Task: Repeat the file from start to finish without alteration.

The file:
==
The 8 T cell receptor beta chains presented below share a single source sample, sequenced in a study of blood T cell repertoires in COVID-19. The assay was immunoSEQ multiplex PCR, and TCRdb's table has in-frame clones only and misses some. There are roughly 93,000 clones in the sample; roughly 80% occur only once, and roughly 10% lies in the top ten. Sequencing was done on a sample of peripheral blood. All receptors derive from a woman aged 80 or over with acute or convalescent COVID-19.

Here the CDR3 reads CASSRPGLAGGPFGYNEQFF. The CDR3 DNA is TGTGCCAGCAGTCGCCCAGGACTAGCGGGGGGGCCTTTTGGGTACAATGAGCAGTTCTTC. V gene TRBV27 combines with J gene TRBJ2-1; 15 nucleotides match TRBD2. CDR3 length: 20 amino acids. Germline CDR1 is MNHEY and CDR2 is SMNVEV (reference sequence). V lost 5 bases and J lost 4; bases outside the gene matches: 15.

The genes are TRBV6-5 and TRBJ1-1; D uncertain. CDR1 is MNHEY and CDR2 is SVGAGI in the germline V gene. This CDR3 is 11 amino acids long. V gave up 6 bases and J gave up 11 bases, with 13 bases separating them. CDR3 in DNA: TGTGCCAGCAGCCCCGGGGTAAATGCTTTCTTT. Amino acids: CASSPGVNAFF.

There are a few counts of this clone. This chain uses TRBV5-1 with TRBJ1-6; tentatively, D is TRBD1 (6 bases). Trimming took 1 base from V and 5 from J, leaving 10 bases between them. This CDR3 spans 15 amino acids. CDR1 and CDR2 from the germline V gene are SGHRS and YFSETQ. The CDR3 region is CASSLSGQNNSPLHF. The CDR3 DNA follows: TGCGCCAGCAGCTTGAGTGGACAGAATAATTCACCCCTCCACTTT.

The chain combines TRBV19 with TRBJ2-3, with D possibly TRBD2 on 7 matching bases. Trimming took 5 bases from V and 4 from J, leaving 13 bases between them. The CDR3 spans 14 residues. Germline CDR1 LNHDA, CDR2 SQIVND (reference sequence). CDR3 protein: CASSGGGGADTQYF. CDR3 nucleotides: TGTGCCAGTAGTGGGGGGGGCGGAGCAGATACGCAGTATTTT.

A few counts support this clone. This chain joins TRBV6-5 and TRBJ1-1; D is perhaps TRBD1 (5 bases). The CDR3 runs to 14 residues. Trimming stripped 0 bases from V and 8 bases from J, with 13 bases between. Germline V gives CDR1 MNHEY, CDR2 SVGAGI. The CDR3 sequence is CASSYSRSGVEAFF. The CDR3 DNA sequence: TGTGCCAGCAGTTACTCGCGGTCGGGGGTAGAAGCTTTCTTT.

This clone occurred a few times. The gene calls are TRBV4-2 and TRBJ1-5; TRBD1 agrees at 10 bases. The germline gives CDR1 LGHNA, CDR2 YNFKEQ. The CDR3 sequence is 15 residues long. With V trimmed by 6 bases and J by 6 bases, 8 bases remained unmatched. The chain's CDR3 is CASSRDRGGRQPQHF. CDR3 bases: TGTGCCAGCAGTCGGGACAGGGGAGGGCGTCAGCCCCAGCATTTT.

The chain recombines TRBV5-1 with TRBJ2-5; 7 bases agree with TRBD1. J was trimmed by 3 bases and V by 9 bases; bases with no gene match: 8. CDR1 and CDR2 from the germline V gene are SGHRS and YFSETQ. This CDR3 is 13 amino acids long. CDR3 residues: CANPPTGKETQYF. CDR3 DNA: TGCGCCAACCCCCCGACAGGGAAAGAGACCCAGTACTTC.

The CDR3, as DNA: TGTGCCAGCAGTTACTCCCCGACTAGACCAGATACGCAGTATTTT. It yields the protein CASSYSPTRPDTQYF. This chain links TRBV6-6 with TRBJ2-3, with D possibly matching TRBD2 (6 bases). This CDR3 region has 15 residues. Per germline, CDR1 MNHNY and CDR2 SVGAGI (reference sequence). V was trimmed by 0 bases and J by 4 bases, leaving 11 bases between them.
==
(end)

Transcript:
The 8 T cell receptor beta chains presented below share a single source sample, sequenced in a study of blood T cell repertoires in COVID-19. The assay was immunoSEQ multiplex PCR, and TCRdb's table has in-frame clones only and misses some. There are roughly 93,000 clones in the sample; roughly 80% occur only once, and roughly 10% lies in the top ten. Sequencing was done on a sample of peripheral blood. All receptors derive from a woman aged 80 or over with acute or convalescent COVID-19.

Here the CDR3 reads CASSRPGLAGGPFGYNEQFF. The CDR3 DNA is TGTGCCAGCAGTCGCCCAGGACTAGCGGGGGGGCCTTTTGGGTACAATGAGCAGTTCTTC. V gene TRBV27 combines with J gene TRBJ2-1; 15 nucleotides match TRBD2. CDR3 length: 20 amino acids. Germline CDR1 is MNHEY and CDR2 is SMNVEV (reference sequence). V lost 5 bases and J lost 4; bases outside the gene matches: 15.

The genes are TRBV6-5 and TRBJ1-1; D uncertain. CDR1 is MNHEY and CDR2 is SVGAGI in the germline V gene. This CDR3 is 11 amino acids long. V gave up 6 bases and J gave up 11 bases, with 13 bases separating them. CDR3 in DNA: TGTGCCAGCAGCCCCGGGGTAAATGCTTTCTTT. Amino acids: CASSPGVNAFF.

There are a few counts of this clone. This chain uses TRBV5-1 with TRBJ1-6; tentatively, D is TRBD1 (6 bases). Trimming took 1 base from V and 5 from J, leaving 10 bases between them. This CDR3 spans 15 amino acids. CDR1 and CDR2 from the germline V gene are SGHRS and YFSETQ. The CDR3 region is CASSLSGQNNSPLHF. The CDR3 DNA follows: TGCGCCAGCAGCTTGAGTGGACAGAATAATTCACCCCTCCACTTT.

The chain combines TRBV19 with TRBJ2-3, with D possibly TRBD2 on 7 matching bases. Trimming took 5 bases from V and 4 from J, leaving 13 bases between them. The CDR3 spans 14 residues. Germline CDR1 LNHDA, CDR2 SQIVND (reference sequence). CDR3 protein: CASSGGGGADTQYF. CDR3 nucleotides: TGTGCCAGTAGTGGGGGGGGCGGAGCAGATACGCAGTATTTT.

A few counts support this clone. This chain joins TRBV6-5 and TRBJ1-1; D is perhaps TRBD1 (5 bases). The CDR3 runs to 14 residues. Trimming stripped 0 bases from V and 8 bases from J, with 13 bases between. Germline V gives CDR1 MNHEY, CDR2 SVGAGI. The CDR3 sequence is CASSYSRSGVEAFF. The CDR3 DNA sequence: TGTGCCAGCAGTTACTCGCGGTCGGGGGTAGAAGCTTTCTTT.

This clone occurred a few times. The gene calls are TRBV4-2 and TRBJ1-5; TRBD1 agrees at 10 bases. The germline gives CDR1 LGHNA, CDR2 YNFKEQ. The CDR3 sequence is 15 residues long. With V trimmed by 6 bases and J by 6 bases, 8 bases remained unmatched. The chain's CDR3 is CASSRDRGGRQPQHF. CDR3 bases: TGTGCCAGCAGTCGGGACAGGGGAGGGCGTCAGCCCCAGCATTTT.

The chain recombines TRBV5-1 with TRBJ2-5; 7 bases agree with TRBD1. J was trimmed by 3 bases and V by 9 bases; bases with no gene match: 8. CDR1 and CDR2 from the germline V gene are SGHRS and YFSETQ. This CDR3 is 13 amino acids long. CDR3 residues: CANPPTGKETQYF. CDR3 DNA: TGCGCCAACCCCCCGACAGGGAAAGAGACCCAGTACTTC.

The CDR3, as DNA: TGTGCCAGCAGTTACTCCCCGACTAGACCAGATACGCAGTATTTT. It yields the protein CASSYSPTRPDTQYF. This chain links TRBV6-6 with TRBJ2-3, with D possibly matching TRBD2 (6 bases). This CDR3 region has 15 residues. Per germline, CDR1 MNHNY and CDR2 SVGAGI (reference sequence). V was trimmed by 0 bases and J by 4 bases, leaving 11 bases between them.